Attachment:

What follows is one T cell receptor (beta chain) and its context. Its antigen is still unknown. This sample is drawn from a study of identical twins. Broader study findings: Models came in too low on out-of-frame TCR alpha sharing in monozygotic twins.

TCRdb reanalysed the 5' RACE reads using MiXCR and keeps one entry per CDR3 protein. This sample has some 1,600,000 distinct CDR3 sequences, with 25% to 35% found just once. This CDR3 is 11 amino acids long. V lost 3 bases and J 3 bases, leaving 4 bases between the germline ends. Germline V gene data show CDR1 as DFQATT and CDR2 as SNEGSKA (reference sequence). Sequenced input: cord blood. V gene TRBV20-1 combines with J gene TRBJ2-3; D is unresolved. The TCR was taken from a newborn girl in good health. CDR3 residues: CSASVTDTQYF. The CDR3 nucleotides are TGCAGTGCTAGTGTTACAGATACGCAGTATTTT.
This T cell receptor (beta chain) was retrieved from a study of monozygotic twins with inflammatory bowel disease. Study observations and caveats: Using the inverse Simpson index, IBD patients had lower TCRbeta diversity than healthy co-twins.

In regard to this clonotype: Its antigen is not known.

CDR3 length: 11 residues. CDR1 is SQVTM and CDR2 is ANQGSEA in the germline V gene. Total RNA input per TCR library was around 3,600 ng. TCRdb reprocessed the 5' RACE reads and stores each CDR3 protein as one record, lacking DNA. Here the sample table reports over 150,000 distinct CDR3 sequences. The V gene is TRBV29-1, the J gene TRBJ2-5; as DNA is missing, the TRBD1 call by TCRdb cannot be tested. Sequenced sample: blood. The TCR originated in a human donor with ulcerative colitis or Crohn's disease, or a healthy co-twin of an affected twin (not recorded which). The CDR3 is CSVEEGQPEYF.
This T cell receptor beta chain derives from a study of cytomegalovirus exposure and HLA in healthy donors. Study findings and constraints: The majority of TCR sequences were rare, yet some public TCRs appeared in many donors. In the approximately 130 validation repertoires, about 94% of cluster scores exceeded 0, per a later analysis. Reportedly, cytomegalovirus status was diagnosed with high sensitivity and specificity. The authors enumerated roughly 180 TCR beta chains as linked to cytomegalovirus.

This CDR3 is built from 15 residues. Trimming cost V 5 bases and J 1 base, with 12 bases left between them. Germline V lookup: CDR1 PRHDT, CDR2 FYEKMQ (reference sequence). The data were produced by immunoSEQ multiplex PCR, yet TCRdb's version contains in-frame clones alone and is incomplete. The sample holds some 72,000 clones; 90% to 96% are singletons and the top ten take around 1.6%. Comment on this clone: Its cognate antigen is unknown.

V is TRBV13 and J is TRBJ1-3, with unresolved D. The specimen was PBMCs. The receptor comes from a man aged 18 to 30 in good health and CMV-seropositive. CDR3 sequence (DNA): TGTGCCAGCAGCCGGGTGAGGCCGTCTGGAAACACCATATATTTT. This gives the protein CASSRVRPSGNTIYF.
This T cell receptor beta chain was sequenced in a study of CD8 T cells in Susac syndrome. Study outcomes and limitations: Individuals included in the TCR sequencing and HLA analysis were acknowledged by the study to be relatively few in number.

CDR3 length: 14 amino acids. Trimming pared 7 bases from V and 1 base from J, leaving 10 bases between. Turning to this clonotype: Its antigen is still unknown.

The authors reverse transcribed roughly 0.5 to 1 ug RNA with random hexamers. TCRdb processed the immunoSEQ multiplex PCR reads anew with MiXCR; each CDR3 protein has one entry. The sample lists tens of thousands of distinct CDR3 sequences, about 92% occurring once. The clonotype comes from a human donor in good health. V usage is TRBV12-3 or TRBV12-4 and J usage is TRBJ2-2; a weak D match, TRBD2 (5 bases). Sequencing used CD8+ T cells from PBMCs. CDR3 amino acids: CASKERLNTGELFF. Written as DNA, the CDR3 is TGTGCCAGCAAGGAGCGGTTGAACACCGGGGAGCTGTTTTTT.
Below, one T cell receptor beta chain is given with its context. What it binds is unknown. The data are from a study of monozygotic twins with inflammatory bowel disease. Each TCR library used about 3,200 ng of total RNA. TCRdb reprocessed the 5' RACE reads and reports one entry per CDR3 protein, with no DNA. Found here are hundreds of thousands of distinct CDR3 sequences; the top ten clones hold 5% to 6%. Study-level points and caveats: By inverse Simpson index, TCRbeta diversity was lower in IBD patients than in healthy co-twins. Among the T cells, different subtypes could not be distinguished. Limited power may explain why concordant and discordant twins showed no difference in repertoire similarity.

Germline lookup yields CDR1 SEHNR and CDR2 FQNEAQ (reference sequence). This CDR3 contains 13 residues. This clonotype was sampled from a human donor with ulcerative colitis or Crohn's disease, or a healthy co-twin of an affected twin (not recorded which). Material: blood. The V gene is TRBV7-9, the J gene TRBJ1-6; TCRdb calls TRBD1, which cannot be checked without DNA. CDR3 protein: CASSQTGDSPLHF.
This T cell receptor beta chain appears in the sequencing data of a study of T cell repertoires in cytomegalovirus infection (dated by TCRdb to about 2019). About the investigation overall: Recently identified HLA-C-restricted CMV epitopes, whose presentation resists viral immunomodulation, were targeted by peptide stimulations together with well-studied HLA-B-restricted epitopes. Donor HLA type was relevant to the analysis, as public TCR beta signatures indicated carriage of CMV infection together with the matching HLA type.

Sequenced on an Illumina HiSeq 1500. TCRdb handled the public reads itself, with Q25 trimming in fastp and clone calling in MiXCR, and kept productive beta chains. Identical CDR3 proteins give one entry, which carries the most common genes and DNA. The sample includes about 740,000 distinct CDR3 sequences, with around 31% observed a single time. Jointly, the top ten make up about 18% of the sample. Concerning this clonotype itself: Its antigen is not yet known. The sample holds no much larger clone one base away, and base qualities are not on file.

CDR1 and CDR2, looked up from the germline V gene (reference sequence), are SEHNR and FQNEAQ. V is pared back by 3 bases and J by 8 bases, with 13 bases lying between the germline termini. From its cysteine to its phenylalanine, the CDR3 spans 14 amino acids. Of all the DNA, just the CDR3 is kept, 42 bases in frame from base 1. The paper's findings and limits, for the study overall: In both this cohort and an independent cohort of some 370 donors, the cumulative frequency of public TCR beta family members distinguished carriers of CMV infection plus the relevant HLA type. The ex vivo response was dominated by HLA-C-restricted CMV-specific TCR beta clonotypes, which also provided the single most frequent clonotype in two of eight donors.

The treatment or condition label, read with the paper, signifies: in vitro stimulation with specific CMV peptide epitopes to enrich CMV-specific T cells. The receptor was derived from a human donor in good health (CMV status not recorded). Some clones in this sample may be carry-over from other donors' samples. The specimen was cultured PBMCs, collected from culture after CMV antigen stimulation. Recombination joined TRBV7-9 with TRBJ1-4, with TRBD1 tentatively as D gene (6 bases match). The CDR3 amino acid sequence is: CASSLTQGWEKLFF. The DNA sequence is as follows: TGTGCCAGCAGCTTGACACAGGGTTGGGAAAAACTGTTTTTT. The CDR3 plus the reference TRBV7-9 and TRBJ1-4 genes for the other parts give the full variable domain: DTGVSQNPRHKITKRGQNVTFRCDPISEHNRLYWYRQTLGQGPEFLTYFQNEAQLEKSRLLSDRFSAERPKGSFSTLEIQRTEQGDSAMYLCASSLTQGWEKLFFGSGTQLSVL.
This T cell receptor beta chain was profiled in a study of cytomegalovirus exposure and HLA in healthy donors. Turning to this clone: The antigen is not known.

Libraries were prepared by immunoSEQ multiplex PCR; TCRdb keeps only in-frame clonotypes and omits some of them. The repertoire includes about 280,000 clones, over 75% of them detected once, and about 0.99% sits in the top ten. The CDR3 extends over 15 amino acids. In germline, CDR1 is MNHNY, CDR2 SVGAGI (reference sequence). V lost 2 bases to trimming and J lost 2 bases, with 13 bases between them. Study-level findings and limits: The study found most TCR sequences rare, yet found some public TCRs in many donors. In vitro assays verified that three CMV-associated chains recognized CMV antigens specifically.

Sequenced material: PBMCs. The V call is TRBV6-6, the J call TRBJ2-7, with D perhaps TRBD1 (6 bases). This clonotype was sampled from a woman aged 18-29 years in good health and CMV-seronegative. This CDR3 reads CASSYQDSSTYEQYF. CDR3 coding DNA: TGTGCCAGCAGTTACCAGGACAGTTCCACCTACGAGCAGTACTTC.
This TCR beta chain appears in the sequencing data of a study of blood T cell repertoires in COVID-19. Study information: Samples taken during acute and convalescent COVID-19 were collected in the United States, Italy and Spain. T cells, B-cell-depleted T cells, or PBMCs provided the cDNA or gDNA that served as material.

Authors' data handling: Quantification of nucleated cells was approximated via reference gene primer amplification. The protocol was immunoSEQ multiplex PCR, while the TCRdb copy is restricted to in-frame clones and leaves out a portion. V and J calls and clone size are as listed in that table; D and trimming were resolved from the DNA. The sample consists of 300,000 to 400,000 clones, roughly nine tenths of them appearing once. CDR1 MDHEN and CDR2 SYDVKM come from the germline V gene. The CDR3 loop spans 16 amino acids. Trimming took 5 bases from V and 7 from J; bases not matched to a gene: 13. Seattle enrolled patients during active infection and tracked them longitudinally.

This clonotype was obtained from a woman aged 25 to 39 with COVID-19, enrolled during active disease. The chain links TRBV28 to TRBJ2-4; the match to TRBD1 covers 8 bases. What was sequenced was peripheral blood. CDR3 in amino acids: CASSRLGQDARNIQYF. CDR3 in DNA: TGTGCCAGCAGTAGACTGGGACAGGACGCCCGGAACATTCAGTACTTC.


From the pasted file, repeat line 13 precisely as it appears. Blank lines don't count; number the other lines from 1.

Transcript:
Germline lookup yields CDR1 SEHNR and CDR2 FQNEAQ (reference sequence). This CDR3 contains 13 residues. This clonotype was sampled from a human donor with ulcerative colitis or Crohn's disease, or a healthy co-twin of an affected twin (not recorded which). Material: blood. The V gene is TRBV7-9, the J gene TRBJ1-6; TCRdb calls TRBD1, which cannot be checked without DNA. CDR3 protein: CASSQTGDSPLHF.